Inspired by all the cool high-speed shots on Mythbusters, I just had to have a high-speed camera. However, base models start at about $12,000 (at the time), obviously way too expensive. So, I decided to make my own. Mike’s high-speed camera controller gave me a lot of inspiration to try this. This was my first significant project in programmable logic devices, I did a little bit of work with PAL chips when I was at BCIT. This project was done mainly in 2007-2008 while I was finishing/just finished BCIT, and I would say I learned more doing this project than during my entire time at BCIT.
The camera is based on the LUPA300 high-speed image sensor from ON Semiconductor (formerly produced by Cypress). It’s capable of 640×480 @ 250fps, and increased speed at lower resolution, eg. 320×240 @ 940fps. The four internal ADCs operate at 20MSa/s, muxed to a 10-bit output bus clocked at 80MHz.
The camera is basically a small daughterboard containing the image sensor and power supplies, connected to a Spartan 3A FPGA dev board. Video is stored uncompressed in the 64MB DDR2 RAM, allowing a paltry 1s of record time, but sufficient for most high-speed video work. The board has various interfaces such as 10/100 ethernet, VGA, an RS232.
The camera can operate standalone with a monitor, via an onboard ASCII UI running on a Microblaze CPU. Alternatively (most often actually), the camera is operated and video downloaded remotely over Ethernet, controlled by a PC application written in C#.
Figure 1 – Prototype during development. Note the lego motor holding the lens
Figure 2 – Back of image sensor daughterboard. Mods are to correct for signal integrity issues.
Figure 3 – Daughterboard front showing image sensor and ground “grid” to compensate for missing ground plane on PCB. Never submit anything but Gerbers to PCB manufacturers!
Figure 4 – Testing the video display verilog code with the famous “box and diagonal line” test pattern. Some bugs visible near the top.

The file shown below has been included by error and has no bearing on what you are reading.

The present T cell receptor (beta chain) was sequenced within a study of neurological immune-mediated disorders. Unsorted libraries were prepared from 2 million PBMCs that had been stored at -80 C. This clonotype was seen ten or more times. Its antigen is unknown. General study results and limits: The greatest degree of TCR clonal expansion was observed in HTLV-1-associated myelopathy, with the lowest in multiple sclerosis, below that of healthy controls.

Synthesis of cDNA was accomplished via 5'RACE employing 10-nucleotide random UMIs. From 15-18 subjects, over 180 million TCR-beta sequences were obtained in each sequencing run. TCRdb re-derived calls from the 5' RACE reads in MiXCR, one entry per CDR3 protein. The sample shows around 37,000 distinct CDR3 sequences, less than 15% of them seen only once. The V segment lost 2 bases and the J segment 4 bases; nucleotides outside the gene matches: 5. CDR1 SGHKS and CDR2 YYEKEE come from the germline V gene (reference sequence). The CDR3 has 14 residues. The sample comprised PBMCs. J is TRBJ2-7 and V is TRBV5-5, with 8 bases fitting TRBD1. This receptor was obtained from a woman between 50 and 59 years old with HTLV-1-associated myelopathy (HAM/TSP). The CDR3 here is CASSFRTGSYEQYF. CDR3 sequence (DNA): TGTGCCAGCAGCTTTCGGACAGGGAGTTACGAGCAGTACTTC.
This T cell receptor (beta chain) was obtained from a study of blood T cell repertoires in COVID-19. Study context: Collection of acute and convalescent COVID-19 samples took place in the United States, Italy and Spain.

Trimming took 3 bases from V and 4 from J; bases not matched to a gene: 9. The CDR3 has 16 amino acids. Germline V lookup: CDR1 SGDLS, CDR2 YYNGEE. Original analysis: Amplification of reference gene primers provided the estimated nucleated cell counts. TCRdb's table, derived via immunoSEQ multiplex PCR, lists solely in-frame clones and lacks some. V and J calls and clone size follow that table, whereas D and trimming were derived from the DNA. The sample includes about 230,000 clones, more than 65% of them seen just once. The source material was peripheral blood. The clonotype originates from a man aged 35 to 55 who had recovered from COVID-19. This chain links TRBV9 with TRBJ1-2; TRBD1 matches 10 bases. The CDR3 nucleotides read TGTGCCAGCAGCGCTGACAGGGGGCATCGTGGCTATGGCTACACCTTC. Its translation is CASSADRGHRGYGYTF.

Figure 5 – Testing the image sensor data write hardware
The data coming off the image sensor is 10-bit and needs some processing to be usable. Per pixel offests need to be subtracted to compensate for fixed-pattern noise (FPN) which plagues CMOS image sensors. After FPN correction, the data needs to be gamma corrected to match the display gamma. The values coming off the ADC are linear, ie. they are proportional to the amount of light hitting the pixel. The typical 0-255 RGB values used on computers are nonlinear sRGB values, so a blockram based lookup table converts the 10-bit ADC values to 8-bit output values ready to display. Unlike most high-speed cameras, this image processing is done live as the data is read off the sensor. Offsets are read out of DRAM, subtracted from the ADC output data, gamma correction is applied, and the data is written back to DRAM fully processed and ready to display.
Figure 6 – Imaging data path working properly, and an example of an (older) menu. Note the improper clearing of the terminal on the bottom. This is an example of the same image with FPN correction disabled.
Figure 7 – Completed camera
Video 1 – Very first video downloaded off the camera. Record mode: 320×240 940fps, 457uS exposure time, playback rate 30fps
Lighting: 2 * 100W Halogen ~40cm away
Video 2 – Compilation of videos, all taken on this camera
Source files coming soon!